Journal of Applied Phycology

, Volume 28, Issue 6, pp 3295–3306 | Cite as

The fascinating diatom frustule—can it play a role for attenuation of UV radiation?

  • Marianne EllegaardEmail author
  • Torben Lenau
  • Nina Lundholm
  • Christian Maibohm
  • Søren Michael Mørk Friis
  • Karsten Rottwitt
  • Yanyan Su


Diatoms are ubiquitous organisms in aquatic environments and are estimated to be responsible for 20–25 % of the total global primary production. A unique feature of diatoms is the silica wall, called the frustule. The frustule is characterized by species-specific intricate nanopatterning in the same size range as wavelengths of visible and ultraviolet (UV) light. This has prompted research into the possible role of the frustule in mediating light for the diatoms’ photosynthesis as well as into possible photonic applications of the diatom frustule. One of the possible biological roles, as well as area of potential application, is UV protection. In this review, we explore the possible adaptive value of the silica frustule with focus on research on the effect of UV radiation on diatoms. We also explore the possible effect of the frustules on UV radiation, from a theoretical, biological, and applied perspective, including recent experimental data on UV transmission of diatom frustules.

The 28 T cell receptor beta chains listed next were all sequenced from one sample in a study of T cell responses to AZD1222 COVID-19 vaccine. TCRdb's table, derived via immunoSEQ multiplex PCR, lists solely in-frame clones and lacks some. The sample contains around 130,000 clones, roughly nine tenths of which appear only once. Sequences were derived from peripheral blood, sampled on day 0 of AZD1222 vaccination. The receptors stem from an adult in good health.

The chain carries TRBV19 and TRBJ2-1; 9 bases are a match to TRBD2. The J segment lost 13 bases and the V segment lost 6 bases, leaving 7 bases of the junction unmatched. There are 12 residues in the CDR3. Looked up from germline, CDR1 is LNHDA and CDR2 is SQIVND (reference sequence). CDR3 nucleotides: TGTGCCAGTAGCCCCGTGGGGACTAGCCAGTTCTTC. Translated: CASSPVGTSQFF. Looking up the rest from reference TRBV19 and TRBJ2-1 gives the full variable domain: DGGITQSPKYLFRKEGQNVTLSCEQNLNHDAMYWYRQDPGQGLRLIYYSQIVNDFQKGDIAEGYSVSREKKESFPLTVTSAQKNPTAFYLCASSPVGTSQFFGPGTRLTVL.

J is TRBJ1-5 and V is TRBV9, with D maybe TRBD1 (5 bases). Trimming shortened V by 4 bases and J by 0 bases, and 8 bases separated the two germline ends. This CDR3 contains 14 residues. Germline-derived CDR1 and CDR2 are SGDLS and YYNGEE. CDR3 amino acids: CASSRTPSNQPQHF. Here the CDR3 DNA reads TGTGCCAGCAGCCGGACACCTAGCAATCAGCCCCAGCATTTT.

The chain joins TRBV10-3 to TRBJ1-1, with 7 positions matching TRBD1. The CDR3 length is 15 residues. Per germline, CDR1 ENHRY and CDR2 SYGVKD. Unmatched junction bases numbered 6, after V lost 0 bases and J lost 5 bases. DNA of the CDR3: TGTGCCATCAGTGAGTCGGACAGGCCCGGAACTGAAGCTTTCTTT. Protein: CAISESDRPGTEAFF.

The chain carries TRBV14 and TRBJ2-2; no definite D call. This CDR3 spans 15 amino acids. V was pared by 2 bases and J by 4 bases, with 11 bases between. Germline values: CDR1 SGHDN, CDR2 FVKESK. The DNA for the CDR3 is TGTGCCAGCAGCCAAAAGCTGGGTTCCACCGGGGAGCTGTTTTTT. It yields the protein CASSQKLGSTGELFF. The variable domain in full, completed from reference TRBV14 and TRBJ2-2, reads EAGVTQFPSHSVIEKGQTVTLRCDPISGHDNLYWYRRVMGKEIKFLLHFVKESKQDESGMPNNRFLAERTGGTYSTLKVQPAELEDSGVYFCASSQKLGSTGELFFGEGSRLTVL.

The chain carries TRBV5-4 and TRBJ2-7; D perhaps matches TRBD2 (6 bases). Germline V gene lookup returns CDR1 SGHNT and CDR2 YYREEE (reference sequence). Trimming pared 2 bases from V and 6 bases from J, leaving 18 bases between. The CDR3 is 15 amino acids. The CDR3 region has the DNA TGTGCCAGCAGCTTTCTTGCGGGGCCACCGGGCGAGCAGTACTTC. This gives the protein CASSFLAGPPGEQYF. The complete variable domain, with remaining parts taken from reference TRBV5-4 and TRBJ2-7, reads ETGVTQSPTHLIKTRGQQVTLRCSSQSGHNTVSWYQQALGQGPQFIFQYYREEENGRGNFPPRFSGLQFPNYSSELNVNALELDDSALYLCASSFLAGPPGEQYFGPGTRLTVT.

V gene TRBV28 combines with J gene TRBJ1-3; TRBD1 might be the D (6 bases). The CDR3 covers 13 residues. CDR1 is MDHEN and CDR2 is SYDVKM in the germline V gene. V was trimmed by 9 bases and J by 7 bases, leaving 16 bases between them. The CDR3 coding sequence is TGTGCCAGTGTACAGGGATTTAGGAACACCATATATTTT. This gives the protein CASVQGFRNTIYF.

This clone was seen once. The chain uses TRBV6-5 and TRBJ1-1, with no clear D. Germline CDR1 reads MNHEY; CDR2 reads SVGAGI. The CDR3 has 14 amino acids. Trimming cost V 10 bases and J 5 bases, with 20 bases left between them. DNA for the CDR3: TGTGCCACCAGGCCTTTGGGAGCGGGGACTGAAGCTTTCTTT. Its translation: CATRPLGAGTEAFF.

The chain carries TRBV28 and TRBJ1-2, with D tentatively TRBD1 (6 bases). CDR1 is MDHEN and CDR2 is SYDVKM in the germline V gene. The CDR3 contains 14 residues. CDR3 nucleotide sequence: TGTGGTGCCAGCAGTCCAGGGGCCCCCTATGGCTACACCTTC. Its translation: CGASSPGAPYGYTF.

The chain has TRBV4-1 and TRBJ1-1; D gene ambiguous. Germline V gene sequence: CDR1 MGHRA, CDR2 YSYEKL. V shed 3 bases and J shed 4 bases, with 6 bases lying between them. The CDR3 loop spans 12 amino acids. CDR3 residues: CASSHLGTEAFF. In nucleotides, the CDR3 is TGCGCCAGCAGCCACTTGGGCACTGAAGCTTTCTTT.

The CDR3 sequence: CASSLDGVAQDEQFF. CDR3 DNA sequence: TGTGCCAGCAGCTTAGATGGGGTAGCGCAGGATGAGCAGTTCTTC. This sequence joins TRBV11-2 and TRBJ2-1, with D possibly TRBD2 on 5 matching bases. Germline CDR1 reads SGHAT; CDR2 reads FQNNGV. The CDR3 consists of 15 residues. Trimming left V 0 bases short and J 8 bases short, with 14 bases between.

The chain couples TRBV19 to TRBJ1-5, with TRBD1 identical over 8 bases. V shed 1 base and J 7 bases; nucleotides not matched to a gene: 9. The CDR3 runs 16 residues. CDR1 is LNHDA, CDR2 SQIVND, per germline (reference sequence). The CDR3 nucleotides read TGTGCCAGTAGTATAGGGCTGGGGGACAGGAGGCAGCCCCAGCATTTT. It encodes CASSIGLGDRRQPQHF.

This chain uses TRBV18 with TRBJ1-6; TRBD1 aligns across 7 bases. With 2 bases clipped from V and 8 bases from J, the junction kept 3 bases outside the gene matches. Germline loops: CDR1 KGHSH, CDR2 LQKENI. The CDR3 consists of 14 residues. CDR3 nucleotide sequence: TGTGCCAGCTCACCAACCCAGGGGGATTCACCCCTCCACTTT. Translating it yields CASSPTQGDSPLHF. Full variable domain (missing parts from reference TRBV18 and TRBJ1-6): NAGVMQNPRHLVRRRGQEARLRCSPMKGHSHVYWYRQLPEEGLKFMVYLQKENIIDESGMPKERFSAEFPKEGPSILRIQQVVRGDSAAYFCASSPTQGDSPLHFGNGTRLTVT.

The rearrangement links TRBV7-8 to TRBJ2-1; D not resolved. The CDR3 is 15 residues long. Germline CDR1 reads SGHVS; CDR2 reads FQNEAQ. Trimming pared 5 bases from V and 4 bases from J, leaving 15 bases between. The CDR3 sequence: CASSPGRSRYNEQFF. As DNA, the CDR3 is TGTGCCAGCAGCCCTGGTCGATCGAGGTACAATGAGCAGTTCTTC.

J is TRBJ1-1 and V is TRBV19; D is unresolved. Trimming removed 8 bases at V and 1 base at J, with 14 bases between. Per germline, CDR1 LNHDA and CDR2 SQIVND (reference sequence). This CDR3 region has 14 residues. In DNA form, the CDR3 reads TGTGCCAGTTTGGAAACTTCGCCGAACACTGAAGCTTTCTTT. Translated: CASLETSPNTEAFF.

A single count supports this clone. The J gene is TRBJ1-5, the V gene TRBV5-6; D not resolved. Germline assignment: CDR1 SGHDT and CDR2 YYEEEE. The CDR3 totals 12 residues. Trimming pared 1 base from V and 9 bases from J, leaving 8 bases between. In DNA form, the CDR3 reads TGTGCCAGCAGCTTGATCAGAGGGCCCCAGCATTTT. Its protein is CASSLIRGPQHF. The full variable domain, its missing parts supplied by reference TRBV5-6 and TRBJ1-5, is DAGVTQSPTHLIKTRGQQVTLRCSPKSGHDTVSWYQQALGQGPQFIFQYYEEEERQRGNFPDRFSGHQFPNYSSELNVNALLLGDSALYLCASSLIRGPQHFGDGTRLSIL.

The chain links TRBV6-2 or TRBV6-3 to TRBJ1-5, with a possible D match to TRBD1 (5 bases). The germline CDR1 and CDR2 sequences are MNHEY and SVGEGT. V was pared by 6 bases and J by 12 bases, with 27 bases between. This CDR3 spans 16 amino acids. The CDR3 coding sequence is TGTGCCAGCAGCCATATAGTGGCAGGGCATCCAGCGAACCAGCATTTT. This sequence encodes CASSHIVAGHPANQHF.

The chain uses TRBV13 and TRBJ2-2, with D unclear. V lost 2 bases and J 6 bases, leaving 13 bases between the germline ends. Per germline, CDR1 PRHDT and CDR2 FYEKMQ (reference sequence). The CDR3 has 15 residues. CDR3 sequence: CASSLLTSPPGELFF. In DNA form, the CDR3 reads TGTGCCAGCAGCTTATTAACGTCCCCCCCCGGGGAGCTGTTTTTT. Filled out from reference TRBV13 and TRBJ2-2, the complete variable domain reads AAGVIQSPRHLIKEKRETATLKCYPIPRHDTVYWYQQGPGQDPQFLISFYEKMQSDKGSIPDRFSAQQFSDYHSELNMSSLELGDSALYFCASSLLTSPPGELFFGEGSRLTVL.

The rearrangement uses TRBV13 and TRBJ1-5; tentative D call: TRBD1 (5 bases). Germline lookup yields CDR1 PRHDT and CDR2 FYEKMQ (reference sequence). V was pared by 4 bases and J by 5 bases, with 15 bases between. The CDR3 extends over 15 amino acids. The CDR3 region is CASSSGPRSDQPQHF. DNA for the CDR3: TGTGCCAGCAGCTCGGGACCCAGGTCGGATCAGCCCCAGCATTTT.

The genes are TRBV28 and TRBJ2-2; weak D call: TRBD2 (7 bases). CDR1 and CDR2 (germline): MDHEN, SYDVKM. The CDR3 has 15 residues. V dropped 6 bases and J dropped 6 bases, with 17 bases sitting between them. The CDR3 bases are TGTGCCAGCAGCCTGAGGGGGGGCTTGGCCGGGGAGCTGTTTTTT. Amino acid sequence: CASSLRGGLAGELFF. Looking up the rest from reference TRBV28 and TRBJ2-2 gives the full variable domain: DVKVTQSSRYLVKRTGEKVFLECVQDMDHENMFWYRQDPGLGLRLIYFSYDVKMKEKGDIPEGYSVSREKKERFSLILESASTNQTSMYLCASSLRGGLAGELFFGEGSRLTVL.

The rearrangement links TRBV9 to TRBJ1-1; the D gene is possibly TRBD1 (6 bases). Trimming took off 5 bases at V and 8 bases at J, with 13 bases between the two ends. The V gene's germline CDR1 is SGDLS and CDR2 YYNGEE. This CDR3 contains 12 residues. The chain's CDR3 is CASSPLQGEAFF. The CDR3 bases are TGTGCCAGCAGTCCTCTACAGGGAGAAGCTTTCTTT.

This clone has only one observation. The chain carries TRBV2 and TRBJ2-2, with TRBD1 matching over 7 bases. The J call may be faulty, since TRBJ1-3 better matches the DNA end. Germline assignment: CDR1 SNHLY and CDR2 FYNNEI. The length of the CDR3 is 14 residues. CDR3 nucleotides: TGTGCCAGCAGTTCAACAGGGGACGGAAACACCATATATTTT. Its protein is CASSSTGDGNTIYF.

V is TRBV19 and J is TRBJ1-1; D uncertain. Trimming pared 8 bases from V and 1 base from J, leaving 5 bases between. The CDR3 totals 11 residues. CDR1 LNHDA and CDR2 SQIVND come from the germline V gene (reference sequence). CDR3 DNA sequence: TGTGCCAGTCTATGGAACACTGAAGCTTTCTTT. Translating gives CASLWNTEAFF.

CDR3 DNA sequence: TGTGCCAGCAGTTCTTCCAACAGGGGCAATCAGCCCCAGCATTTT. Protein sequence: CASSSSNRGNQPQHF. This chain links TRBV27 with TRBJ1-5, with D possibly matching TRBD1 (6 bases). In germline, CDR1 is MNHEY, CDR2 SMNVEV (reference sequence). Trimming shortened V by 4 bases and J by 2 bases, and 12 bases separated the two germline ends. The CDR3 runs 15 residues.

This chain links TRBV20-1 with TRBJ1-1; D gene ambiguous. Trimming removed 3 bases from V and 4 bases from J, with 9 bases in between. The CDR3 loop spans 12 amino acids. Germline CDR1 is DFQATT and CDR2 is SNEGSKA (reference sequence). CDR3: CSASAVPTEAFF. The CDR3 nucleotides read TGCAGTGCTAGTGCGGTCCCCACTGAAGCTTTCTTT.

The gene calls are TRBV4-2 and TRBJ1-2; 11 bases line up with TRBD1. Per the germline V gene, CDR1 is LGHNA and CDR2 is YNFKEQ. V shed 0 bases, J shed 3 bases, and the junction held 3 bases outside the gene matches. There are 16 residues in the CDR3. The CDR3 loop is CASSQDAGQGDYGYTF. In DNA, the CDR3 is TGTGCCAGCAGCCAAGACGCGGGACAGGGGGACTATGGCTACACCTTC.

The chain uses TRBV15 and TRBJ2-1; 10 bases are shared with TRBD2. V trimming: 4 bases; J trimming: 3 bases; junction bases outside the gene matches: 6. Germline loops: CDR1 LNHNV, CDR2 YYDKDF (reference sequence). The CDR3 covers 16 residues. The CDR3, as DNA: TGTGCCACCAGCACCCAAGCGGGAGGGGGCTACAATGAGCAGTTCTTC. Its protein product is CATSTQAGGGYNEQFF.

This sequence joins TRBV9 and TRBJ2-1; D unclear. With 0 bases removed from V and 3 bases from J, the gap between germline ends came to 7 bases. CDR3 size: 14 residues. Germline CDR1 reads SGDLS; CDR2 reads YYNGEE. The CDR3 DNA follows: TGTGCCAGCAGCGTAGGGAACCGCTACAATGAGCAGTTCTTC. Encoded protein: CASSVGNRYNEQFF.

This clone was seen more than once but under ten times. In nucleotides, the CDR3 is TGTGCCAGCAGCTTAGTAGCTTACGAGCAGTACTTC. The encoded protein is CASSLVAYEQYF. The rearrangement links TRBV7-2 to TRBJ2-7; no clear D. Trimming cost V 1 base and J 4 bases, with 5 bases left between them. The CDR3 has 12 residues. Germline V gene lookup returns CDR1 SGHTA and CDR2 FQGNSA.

UV protection Photonics Photobiology Nanopatterning Diatom 



This work was funded by The Danish Research Council (project ALPHA 12-127569). Sandra Walby helped with laboratory work and Jacob Snebjørn Brøgger Kristensen did preliminary studies on transmission through a spin-coated layer of frustules. Tomas Benzon helped with graphics in Fig. 2. Three anonymous reviewers are thanked for their comments that helped improve the manuscript.


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Copyright information

© Springer Science+Business Media Dordrecht 2016

Authors and Affiliations

  1. 1.Department of Plant and Environmental SciencesUniversity of CopenhagenFrederiksbergDenmark
  2. 2.Department of Mechanical EngineeringTechnical University of DenmarkKongens LyngbyDenmark
  3. 3.The Natural History Museum of DenmarkUniversity of CopenhagenCopenhagen KDenmark
  4. 4.Department of Photonics EngineeringTechnical University of DenmarkKongens LyngbyDenmark

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